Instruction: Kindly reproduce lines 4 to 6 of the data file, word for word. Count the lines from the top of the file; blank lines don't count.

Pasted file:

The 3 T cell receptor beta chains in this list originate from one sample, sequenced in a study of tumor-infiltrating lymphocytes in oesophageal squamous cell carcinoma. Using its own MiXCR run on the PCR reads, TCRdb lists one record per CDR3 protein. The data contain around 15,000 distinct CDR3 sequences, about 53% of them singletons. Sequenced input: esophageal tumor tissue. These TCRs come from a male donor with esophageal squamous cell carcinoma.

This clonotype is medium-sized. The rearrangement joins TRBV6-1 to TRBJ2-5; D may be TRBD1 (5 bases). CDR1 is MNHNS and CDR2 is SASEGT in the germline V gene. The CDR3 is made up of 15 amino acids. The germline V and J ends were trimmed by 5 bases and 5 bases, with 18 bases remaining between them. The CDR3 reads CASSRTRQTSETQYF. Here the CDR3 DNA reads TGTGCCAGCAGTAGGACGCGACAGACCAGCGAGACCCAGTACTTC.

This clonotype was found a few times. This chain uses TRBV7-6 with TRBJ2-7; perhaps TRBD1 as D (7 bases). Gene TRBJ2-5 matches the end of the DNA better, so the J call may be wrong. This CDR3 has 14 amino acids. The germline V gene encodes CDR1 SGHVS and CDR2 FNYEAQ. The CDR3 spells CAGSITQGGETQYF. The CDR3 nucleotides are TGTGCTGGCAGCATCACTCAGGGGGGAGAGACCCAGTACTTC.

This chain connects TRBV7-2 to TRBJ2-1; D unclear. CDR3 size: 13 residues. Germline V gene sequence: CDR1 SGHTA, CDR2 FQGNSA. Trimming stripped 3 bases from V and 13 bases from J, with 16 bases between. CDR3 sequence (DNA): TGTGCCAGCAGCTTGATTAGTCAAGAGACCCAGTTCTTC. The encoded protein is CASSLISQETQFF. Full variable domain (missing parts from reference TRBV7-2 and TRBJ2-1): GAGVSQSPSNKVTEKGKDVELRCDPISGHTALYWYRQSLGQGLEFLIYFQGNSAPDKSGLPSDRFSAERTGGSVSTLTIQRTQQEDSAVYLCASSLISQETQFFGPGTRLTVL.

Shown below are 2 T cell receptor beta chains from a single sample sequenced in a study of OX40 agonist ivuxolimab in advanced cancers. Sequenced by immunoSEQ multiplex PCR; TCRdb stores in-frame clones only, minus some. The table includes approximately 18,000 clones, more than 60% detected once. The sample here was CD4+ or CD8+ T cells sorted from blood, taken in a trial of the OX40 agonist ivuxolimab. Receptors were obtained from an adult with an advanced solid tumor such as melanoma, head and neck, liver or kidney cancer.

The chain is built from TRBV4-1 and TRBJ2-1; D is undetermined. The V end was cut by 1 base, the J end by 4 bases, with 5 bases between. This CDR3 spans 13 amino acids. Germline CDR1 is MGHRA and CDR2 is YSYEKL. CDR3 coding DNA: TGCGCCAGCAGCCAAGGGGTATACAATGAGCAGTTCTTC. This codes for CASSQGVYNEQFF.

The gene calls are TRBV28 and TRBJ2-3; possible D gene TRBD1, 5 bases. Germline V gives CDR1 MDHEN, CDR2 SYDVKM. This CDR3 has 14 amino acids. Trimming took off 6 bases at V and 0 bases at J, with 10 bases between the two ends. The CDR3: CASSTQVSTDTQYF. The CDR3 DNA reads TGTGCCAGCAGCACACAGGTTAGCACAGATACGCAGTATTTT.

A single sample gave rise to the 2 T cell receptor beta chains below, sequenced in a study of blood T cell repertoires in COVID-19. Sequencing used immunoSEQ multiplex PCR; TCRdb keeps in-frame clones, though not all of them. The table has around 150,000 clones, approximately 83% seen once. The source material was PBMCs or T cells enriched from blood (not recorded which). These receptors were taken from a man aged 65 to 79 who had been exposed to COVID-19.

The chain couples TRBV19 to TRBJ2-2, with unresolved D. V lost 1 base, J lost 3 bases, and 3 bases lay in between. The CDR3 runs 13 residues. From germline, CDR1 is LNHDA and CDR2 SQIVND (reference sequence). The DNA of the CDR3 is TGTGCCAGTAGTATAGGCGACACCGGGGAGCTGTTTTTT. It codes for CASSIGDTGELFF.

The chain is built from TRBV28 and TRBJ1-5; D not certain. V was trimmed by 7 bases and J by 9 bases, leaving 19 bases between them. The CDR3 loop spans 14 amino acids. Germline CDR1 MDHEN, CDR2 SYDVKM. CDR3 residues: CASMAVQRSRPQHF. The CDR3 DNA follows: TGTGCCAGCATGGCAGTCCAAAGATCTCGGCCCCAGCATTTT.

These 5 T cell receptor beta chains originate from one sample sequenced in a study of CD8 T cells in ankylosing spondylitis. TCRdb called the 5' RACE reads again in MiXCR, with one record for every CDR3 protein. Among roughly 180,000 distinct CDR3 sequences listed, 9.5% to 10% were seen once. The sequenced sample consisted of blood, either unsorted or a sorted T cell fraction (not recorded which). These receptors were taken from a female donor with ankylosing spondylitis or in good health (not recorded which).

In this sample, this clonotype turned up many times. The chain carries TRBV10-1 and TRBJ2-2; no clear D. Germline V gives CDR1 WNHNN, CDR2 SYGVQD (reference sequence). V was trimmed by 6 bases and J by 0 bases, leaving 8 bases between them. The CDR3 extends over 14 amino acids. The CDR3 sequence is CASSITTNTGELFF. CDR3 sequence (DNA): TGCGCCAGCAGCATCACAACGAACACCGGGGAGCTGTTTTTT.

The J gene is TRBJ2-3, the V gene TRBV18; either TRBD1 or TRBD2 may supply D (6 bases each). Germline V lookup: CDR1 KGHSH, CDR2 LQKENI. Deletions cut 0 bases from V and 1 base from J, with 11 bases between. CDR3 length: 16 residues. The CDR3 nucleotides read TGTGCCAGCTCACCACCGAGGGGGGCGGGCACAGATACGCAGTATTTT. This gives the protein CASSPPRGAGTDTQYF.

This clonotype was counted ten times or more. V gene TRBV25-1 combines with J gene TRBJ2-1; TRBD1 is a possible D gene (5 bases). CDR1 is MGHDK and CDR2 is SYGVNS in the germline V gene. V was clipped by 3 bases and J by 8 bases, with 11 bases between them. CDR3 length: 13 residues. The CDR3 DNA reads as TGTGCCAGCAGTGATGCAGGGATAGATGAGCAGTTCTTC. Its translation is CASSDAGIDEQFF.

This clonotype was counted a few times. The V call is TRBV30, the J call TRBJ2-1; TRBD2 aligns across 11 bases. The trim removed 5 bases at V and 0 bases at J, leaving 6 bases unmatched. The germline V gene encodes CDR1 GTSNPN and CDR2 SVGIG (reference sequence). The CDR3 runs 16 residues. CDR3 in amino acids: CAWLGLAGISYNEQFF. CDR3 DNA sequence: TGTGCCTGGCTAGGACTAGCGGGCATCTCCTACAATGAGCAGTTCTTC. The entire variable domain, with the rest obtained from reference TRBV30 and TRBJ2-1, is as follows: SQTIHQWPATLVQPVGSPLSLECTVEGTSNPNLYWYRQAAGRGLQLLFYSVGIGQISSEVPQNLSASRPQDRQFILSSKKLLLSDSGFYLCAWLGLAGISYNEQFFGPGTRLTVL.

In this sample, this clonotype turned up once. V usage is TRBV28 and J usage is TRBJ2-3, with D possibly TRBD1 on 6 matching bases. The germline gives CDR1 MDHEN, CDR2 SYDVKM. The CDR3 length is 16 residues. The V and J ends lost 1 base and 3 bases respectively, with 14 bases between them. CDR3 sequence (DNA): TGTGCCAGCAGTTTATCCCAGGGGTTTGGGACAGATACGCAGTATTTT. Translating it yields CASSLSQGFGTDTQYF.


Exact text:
This chain connects TRBV7-2 to TRBJ2-1; D unclear. CDR3 size: 13 residues. Germline V gene sequence: CDR1 SGHTA, CDR2 FQGNSA. Trimming stripped 3 bases from V and 13 bases from J, with 16 bases between. CDR3 sequence (DNA): TGTGCCAGCAGCTTGATTAGTCAAGAGACCCAGTTCTTC. The encoded protein is CASSLISQETQFF. Full variable domain (missing parts from reference TRBV7-2 and TRBJ2-1): GAGVSQSPSNKVTEKGKDVELRCDPISGHTALYWYRQSLGQGLEFLIYFQGNSAPDKSGLPSDRFSAERTGGSVSTLTIQRTQQEDSAVYLCASSLISQETQFFGPGTRLTVL.

Shown below are 2 T cell receptor beta chains from a single sample sequenced in a study of OX40 agonist ivuxolimab in advanced cancers. Sequenced by immunoSEQ multiplex PCR; TCRdb stores in-frame clones only, minus some. The table includes approximately 18,000 clones, more than 60% detected once. The sample here was CD4+ or CD8+ T cells sorted from blood, taken in a trial of the OX40 agonist ivuxolimab. Receptors were obtained from an adult with an advanced solid tumor such as melanoma, head and neck, liver or kidney cancer.

The chain is built from TRBV4-1 and TRBJ2-1; D is undetermined. The V end was cut by 1 base, the J end by 4 bases, with 5 bases between. This CDR3 spans 13 amino acids. Germline CDR1 is MGHRA and CDR2 is YSYEKL. CDR3 coding DNA: TGCGCCAGCAGCCAAGGGGTATACAATGAGCAGTTCTTC. This codes for CASSQGVYNEQFF.